At least two people were killed on Wednesday when violent clashes marred a national holiday in Venezuela, marking the beginning of the struggle of an independent country from Spain.
Several hours after rival marches by the opposition and supporters of President Nicolas Maduro, the Venezuelan Ministry said it launched an investigation into the shooting of 17-year-old man who was shot in the head in Caracas. The teenager, later identified as Carlos Moreno died during surgery, said a hospital spokesman. Sister Moreno, Alejandra, said that Carlos studied Economics at the Venezuelan Central University in Caracas.
Later the Ministry reported that it also investigates the murder of Andreani Paola Ramirez Gomez, who was killed at Plaza San Carlos in San Cristobal, state of Tachira. The paramedic and the Director of civil protection in Tachira, said the woman lost a lot of blood and was already dead from a gunshot wound to the chest when he came.
Maduro on Sunday evening placed the Venezuelan armed forces on the streets in the face of growing tensions. March on Wednesday said the growing political rifts in a country where the opposition accused Maduro in the establishment of the dictatorship in the past few years. The government has repeatedly blocked any attempts by the opposition to oust Maduro from power by a vote in the referendum. It also postponed the conduct of local and state elections.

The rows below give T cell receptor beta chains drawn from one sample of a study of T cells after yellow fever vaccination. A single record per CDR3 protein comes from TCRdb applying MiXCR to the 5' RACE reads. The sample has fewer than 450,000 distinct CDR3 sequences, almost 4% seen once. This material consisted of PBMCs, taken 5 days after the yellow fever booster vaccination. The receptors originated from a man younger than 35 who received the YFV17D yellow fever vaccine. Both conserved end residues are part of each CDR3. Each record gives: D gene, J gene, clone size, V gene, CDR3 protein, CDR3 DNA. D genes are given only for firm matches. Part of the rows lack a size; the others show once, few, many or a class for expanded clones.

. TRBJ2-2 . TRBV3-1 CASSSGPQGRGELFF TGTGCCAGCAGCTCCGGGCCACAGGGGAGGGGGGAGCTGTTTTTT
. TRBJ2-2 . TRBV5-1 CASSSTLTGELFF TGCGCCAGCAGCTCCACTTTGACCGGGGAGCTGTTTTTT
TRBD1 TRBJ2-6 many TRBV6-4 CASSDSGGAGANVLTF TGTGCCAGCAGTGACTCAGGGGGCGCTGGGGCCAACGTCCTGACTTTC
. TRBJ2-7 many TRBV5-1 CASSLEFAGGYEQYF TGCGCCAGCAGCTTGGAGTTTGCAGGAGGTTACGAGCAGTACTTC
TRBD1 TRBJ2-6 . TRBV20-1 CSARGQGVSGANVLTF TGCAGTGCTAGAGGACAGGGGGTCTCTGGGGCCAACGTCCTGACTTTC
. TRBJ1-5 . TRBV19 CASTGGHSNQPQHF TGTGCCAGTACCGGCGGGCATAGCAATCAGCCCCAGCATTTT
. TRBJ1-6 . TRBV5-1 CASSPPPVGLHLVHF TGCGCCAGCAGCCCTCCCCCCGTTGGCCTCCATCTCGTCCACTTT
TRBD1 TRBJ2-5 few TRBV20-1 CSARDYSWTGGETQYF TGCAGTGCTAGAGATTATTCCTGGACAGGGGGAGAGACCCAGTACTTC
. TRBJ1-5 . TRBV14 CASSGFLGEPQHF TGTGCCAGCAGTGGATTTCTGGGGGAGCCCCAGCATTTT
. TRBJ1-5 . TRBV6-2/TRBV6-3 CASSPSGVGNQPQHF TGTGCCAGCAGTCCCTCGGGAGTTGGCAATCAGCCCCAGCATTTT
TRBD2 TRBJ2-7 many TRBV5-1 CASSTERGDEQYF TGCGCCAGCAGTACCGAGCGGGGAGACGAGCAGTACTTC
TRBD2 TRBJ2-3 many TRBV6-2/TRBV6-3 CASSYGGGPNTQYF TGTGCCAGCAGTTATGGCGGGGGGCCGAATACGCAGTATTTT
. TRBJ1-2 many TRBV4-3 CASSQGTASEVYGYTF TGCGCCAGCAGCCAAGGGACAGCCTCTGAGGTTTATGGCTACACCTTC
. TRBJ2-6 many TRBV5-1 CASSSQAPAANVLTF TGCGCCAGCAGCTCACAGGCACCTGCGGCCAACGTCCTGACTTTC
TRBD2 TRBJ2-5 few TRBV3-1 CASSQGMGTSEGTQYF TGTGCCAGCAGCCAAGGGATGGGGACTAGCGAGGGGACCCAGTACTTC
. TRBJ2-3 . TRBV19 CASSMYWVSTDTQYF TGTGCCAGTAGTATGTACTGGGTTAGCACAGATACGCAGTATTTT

In Washington, U.S. Secretary of state Rex Tillerson expressed concern to reporters on Wednesday that "the government Maduro is violating its own Constitution and not allow the opposition to Express their dissatisfaction, and doesn't want to hear the opinion of the Venezuelan people".
Instead take steps to reduce tensions in relations with the opposition, Maduro maintains a confrontational tone with opposition and protesters, whom he calls "vandals and terrorists."
Meanwhile, the food shortage in the country escalated. Venezuelans live for weeks in some cases months, without products such as milk, eggs, flour, and personal hygiene products such as soap and toilet paper. When the shelves have food and water, the prices are so high that few Venezuelans can afford it.
sections: Politics, World News, Accidents, Accidents